Treewatching

Huntsmen call us goblins still.

If you can get yourself into a liminal state, I recommend trying this simple exercise. Along the spectrum of experience, it might fall somewhere between active imagination and day-dreaming — a bit like cloud-watching… or more hard-nosed people might call it pareidolia/apophenia. I think it’s probably better not to overly judge or conceptualize it ahead of time. Just see if you’re able to enter into the experience, and hold it for a moment. My thesis is that by repeatedly doing this, you might be able to tune into “natural transmissions” which were occluded/overlooked previously, or which your consciousness wasn’t able to demodulate before because it lacked the inner listening linkage.

Anyway, sit and stare at some trees “as a mass”. You could probably do this closer up with branches, but I’m testing at a distance. So sit there in a liminal state and “stare at the trees,” eyes slightly unfocused. It may be that as the wind moves, you will begin to see “shapes in the trees.”

Perceived shapes may include: faces, figures, etc.

A site with a lot of pop-ups has a quote by random doctor or other expert about the phenomenon of pareidolia:

β€˜But our findings suggest it’s common for people to see non-existent features because human brains are uniquely wired to recognise faces, so that even when there’s only a slight suggestion of facial features the brain automatically interprets it as a face.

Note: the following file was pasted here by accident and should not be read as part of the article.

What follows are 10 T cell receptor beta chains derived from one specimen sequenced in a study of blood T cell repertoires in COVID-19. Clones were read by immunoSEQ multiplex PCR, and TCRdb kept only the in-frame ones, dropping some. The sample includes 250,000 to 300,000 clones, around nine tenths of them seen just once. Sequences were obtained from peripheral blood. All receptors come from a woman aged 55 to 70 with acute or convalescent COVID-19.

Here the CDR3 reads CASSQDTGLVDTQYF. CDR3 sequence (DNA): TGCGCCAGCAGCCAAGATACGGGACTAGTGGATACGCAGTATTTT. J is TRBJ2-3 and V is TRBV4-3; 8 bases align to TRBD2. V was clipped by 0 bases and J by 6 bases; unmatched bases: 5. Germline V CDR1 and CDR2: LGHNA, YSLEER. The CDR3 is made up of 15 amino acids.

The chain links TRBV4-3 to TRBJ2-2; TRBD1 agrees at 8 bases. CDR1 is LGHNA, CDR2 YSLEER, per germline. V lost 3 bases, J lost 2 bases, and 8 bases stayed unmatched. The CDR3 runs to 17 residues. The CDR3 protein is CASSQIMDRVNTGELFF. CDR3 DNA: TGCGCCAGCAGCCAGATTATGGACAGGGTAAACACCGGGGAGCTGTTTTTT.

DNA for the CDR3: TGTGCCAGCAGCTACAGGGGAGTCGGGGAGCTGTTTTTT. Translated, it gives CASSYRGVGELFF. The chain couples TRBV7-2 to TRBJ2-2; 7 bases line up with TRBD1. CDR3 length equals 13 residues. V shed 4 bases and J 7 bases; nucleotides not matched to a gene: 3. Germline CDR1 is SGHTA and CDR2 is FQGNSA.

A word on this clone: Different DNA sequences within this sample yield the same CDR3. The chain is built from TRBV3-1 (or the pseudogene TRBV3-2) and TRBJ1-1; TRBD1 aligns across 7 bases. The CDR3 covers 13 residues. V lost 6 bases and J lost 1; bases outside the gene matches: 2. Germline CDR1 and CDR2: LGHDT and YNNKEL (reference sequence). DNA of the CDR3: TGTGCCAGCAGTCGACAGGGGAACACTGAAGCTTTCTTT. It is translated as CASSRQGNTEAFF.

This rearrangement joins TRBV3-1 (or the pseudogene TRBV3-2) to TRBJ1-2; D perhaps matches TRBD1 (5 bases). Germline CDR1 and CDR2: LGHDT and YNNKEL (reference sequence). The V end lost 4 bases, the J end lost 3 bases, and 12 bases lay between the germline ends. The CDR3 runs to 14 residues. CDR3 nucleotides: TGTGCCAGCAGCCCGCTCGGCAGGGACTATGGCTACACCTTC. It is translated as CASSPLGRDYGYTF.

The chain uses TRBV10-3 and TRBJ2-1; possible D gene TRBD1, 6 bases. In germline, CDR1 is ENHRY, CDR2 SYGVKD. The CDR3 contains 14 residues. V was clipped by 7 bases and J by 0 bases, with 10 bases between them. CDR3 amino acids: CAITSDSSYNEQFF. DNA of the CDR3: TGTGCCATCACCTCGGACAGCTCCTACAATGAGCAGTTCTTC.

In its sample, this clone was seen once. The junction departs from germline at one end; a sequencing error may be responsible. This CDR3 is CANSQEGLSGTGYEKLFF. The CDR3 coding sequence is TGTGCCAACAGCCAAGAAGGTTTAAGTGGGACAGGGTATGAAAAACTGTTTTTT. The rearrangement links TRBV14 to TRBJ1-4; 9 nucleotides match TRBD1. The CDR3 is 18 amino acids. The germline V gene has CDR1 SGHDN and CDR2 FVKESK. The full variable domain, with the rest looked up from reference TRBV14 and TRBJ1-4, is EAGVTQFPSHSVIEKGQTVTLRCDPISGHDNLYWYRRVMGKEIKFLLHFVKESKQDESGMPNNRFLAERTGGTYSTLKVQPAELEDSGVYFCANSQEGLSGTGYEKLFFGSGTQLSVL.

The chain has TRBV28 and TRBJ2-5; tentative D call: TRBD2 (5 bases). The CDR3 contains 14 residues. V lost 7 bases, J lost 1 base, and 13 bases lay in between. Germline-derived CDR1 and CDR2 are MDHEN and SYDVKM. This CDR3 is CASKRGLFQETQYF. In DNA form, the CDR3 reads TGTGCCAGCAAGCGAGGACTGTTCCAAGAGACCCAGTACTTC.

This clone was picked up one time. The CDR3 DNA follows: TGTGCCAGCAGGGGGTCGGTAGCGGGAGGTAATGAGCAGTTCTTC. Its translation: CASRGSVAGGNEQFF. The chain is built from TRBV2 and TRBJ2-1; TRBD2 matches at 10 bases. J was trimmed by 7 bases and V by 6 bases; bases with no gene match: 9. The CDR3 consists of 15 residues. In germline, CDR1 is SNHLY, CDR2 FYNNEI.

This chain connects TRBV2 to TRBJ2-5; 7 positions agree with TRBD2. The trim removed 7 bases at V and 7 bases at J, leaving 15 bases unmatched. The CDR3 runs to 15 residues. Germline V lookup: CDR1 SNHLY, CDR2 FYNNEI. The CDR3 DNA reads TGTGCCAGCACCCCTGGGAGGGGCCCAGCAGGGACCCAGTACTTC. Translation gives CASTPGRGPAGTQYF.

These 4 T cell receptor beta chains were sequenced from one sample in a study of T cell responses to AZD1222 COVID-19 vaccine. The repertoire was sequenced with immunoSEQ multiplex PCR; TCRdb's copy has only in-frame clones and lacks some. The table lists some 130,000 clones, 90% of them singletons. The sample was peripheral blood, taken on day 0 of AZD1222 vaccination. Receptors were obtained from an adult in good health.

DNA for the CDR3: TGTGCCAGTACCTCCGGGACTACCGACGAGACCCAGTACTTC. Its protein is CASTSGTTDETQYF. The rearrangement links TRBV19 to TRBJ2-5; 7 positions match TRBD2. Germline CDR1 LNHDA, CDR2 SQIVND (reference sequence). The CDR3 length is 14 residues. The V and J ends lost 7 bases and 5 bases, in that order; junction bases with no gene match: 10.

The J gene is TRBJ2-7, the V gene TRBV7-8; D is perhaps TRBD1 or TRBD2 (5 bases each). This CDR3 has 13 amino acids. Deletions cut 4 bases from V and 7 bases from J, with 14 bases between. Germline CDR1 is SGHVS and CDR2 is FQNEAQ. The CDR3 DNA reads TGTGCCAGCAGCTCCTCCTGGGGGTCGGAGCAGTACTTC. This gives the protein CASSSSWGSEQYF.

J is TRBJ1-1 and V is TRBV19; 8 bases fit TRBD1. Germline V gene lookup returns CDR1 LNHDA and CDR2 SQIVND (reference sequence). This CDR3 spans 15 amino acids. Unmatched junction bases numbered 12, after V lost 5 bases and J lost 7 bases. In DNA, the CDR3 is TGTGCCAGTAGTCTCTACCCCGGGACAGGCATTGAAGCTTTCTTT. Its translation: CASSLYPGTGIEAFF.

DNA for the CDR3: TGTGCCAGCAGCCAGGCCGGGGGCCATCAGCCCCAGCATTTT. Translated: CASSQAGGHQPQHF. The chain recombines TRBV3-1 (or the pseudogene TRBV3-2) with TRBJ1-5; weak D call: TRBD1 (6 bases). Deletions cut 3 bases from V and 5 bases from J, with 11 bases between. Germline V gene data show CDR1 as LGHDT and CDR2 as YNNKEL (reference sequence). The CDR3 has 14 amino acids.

Which, “if you think about it”, is exactly what Google Deep Dream does:

It searches out, and actively fills in figures, faces, bodies, etc as it tries to make sense of images.

So, whether this should be considered a “feature or a bug” of HumanOS, it definitely appears to be a thing.

The funky part, for me personally, was that yesterday I did this and saw for a moment the image of what I only knew from random visual references: the image of a ‘thai angel.’

Along the lines of this:

Which I knew nothing about, then looked up later online to find out is a kind of multi-cultural mythological creature across South Asia, the kinnara.

“In Jataka No.504, we have the autobiography of a Kinnara who describes the Kinnara class as ‘human-like the wild things deem us; huntsmen call us goblins still.’ The Kinnaras can sing, play the flue and dance with soft movements of the body.”

So they’re described here as something between human, animal and monster — depending on the position of the observer. In my case, the “soft movements of the body” seem to be the dancing of tree limbs as the wind passes through them…

Whether or not kinnara exist objectively, or the human mind ‘deep dreams’ them into existence via evolutionary invocation is kind of a moot point for me. It’s part of the Spectrum regardless, and a phenomenological manifestation of the same underlying Unified Field.

In one of the Castaneda books, there exists a curious encounter with what the perceiver takes to be a dying animal, but which on further reflection is just a dead branch. Don Juan, a probably made up shaman invented by the author, says:

So part of me wonders, if one can dwell with these images as they pass before your eyes in a waking liminal state, what other mysteries might you be able to see into?